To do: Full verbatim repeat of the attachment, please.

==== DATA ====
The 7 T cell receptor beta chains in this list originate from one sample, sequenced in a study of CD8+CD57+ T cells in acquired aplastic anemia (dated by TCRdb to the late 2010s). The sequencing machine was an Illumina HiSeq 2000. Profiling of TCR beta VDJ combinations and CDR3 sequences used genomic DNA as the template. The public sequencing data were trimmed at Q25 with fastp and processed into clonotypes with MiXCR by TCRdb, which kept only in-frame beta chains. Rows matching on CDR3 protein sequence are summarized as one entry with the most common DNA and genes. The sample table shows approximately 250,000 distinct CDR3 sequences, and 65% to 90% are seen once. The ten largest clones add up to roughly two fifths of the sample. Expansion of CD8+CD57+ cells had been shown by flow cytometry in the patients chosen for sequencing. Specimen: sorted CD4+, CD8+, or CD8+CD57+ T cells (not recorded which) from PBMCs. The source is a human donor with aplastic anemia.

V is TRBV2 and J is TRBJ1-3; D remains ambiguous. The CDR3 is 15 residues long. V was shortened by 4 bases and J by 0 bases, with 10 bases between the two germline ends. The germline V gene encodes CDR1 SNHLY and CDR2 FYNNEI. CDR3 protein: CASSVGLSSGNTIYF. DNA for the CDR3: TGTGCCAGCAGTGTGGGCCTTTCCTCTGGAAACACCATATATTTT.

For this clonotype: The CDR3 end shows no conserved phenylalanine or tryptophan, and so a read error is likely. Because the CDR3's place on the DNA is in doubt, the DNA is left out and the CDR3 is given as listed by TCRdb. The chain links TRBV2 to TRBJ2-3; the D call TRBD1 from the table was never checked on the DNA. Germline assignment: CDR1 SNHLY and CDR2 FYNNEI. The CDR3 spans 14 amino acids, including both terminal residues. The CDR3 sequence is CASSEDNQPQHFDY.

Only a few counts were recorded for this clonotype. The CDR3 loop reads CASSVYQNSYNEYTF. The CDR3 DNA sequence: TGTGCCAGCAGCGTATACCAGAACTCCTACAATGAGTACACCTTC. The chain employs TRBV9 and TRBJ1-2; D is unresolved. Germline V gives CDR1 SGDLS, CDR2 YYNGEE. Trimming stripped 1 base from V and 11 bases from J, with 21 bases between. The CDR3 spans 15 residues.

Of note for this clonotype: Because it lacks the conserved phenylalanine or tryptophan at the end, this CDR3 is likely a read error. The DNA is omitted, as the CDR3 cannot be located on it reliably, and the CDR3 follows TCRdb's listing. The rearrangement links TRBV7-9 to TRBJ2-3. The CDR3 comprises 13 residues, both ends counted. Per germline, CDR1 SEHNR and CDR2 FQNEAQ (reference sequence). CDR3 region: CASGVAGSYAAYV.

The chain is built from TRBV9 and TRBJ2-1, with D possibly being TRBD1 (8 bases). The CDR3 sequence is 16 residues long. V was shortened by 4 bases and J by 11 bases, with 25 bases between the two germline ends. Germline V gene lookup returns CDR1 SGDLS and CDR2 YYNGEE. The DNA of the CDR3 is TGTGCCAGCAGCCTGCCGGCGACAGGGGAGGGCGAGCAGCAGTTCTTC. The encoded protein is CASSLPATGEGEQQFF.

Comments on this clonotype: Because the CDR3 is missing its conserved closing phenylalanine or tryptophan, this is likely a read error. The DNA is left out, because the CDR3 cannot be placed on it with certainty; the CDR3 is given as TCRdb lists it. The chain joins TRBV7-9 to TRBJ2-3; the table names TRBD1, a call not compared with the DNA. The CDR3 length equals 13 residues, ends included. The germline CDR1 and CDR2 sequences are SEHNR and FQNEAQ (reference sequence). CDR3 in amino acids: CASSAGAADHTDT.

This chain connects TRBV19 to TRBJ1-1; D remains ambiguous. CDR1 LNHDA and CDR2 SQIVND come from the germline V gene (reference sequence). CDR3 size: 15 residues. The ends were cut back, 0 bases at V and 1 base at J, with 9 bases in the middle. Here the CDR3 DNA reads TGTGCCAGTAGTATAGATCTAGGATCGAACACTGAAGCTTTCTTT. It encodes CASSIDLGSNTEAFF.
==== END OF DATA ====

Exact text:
The 7 T cell receptor beta chains in this list originate from one sample, sequenced in a study of CD8+CD57+ T cells in acquired aplastic anemia (dated by TCRdb to the late 2010s). The sequencing machine was an Illumina HiSeq 2000. Profiling of TCR beta VDJ combinations and CDR3 sequences used genomic DNA as the template. The public sequencing data were trimmed at Q25 with fastp and processed into clonotypes with MiXCR by TCRdb, which kept only in-frame beta chains. Rows matching on CDR3 protein sequence are summarized as one entry with the most common DNA and genes. The sample table shows approximately 250,000 distinct CDR3 sequences, and 65% to 90% are seen once. The ten largest clones add up to roughly two fifths of the sample. Expansion of CD8+CD57+ cells had been shown by flow cytometry in the patients chosen for sequencing. Specimen: sorted CD4+, CD8+, or CD8+CD57+ T cells (not recorded which) from PBMCs. The source is a human donor with aplastic anemia.

V is TRBV2 and J is TRBJ1-3; D remains ambiguous. The CDR3 is 15 residues long. V was shortened by 4 bases and J by 0 bases, with 10 bases between the two germline ends. The germline V gene encodes CDR1 SNHLY and CDR2 FYNNEI. CDR3 protein: CASSVGLSSGNTIYF. DNA for the CDR3: TGTGCCAGCAGTGTGGGCCTTTCCTCTGGAAACACCATATATTTT.

For this clonotype: The CDR3 end shows no conserved phenylalanine or tryptophan, and so a read error is likely. Because the CDR3's place on the DNA is in doubt, the DNA is left out and the CDR3 is given as listed by TCRdb. The chain links TRBV2 to TRBJ2-3; the D call TRBD1 from the table was never checked on the DNA. Germline assignment: CDR1 SNHLY and CDR2 FYNNEI. The CDR3 spans 14 amino acids, including both terminal residues. The CDR3 sequence is CASSEDNQPQHFDY.

Only a few counts were recorded for this clonotype. The CDR3 loop reads CASSVYQNSYNEYTF. The CDR3 DNA sequence: TGTGCCAGCAGCGTATACCAGAACTCCTACAATGAGTACACCTTC. The chain employs TRBV9 and TRBJ1-2; D is unresolved. Germline V gives CDR1 SGDLS, CDR2 YYNGEE. Trimming stripped 1 base from V and 11 bases from J, with 21 bases between. The CDR3 spans 15 residues.

Of note for this clonotype: Because it lacks the conserved phenylalanine or tryptophan at the end, this CDR3 is likely a read error. The DNA is omitted, as the CDR3 cannot be located on it reliably, and the CDR3 follows TCRdb's listing. The rearrangement links TRBV7-9 to TRBJ2-3. The CDR3 comprises 13 residues, both ends counted. Per germline, CDR1 SEHNR and CDR2 FQNEAQ (reference sequence). CDR3 region: CASGVAGSYAAYV.

The chain is built from TRBV9 and TRBJ2-1, with D possibly being TRBD1 (8 bases). The CDR3 sequence is 16 residues long. V was shortened by 4 bases and J by 11 bases, with 25 bases between the two germline ends. Germline V gene lookup returns CDR1 SGDLS and CDR2 YYNGEE. The DNA of the CDR3 is TGTGCCAGCAGCCTGCCGGCGACAGGGGAGGGCGAGCAGCAGTTCTTC. The encoded protein is CASSLPATGEGEQQFF.

Comments on this clonotype: Because the CDR3 is missing its conserved closing phenylalanine or tryptophan, this is likely a read error. The DNA is left out, because the CDR3 cannot be placed on it with certainty; the CDR3 is given as TCRdb lists it. The chain joins TRBV7-9 to TRBJ2-3; the table names TRBD1, a call not compared with the DNA. The CDR3 length equals 13 residues, ends included. The germline CDR1 and CDR2 sequences are SEHNR and FQNEAQ (reference sequence). CDR3 in amino acids: CASSAGAADHTDT.

This chain connects TRBV19 to TRBJ1-1; D remains ambiguous. CDR1 LNHDA and CDR2 SQIVND come from the germline V gene (reference sequence). CDR3 size: 15 residues. The ends were cut back, 0 bases at V and 1 base at J, with 9 bases in the middle. Here the CDR3 DNA reads TGTGCCAGTAGTATAGATCTAGGATCGAACACTGAAGCTTTCTTT. It encodes CASSIDLGSNTEAFF.